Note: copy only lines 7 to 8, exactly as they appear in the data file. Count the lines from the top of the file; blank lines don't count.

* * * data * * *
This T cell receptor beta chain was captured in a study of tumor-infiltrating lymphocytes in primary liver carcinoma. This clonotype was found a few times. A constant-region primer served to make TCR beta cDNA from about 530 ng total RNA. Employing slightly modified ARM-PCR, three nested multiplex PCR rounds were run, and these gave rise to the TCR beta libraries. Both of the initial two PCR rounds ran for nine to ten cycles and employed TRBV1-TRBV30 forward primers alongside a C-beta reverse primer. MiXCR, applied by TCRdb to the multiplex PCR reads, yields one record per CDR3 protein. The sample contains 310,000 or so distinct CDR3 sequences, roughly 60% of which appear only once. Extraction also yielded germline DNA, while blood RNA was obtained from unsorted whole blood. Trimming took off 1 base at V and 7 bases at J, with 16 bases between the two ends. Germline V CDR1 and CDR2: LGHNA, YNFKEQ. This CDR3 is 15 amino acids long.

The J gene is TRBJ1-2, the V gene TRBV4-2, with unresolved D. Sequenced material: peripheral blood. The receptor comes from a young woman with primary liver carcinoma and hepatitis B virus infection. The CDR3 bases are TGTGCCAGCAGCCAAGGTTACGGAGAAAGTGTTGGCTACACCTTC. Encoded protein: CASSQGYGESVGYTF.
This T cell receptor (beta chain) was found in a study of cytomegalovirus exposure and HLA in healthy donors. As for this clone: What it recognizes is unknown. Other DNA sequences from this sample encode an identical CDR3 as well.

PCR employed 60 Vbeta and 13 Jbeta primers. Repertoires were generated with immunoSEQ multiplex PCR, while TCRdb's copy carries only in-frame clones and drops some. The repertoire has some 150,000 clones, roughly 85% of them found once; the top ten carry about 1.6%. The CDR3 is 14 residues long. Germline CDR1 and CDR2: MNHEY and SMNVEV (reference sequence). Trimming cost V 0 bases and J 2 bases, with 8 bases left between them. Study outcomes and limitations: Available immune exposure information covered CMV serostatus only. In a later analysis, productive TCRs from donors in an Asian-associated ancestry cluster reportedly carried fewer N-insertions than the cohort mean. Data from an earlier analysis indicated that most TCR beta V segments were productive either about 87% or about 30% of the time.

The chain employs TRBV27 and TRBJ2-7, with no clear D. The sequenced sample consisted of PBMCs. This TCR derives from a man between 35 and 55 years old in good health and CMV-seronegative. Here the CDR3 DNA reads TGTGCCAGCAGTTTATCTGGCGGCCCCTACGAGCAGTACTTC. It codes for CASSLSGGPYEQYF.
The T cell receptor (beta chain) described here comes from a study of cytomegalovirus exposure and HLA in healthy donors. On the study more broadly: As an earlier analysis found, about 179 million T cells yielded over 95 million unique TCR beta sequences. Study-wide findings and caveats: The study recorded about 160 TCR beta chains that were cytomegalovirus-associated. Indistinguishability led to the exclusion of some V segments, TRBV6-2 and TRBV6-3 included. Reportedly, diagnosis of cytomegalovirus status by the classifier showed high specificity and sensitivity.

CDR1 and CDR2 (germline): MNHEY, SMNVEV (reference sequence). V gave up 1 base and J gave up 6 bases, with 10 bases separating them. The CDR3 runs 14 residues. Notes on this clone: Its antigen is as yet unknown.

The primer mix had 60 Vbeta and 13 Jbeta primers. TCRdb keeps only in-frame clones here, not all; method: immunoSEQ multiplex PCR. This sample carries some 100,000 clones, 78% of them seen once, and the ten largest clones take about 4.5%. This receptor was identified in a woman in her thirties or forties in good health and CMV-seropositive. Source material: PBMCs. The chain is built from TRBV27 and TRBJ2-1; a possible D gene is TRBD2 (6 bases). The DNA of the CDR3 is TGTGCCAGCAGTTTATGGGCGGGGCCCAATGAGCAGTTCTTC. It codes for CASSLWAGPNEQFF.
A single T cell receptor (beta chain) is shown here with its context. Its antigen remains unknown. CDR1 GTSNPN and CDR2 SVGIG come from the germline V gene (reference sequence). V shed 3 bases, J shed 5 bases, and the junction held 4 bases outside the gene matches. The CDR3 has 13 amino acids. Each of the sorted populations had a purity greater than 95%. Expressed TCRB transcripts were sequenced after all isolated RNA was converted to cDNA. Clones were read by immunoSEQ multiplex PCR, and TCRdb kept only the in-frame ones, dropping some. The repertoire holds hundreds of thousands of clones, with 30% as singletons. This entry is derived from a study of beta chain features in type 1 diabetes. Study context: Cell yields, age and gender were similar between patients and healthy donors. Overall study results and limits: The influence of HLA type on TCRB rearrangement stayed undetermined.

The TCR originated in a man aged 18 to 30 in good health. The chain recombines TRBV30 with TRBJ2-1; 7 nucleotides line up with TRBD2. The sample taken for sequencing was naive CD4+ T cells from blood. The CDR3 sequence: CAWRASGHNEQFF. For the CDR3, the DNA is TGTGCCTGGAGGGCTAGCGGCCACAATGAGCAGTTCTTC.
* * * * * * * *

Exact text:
CDR1 and CDR2 (germline): MNHEY, SMNVEV (reference sequence). V gave up 1 base and J gave up 6 bases, with 10 bases separating them. The CDR3 runs 14 residues. Notes on this clone: Its antigen is as yet unknown.

The primer mix had 60 Vbeta and 13 Jbeta primers. TCRdb keeps only in-frame clones here, not all; method: immunoSEQ multiplex PCR. This sample carries some 100,000 clones, 78% of them seen once, and the ten largest clones take about 4.5%. This receptor was identified in a woman in her thirties or forties in good health and CMV-seropositive. Source material: PBMCs. The chain is built from TRBV27 and TRBJ2-1; a possible D gene is TRBD2 (6 bases). The DNA of the CDR3 is TGTGCCAGCAGTTTATGGGCGGGGCCCAATGAGCAGTTCTTC. It codes for CASSLWAGPNEQFF.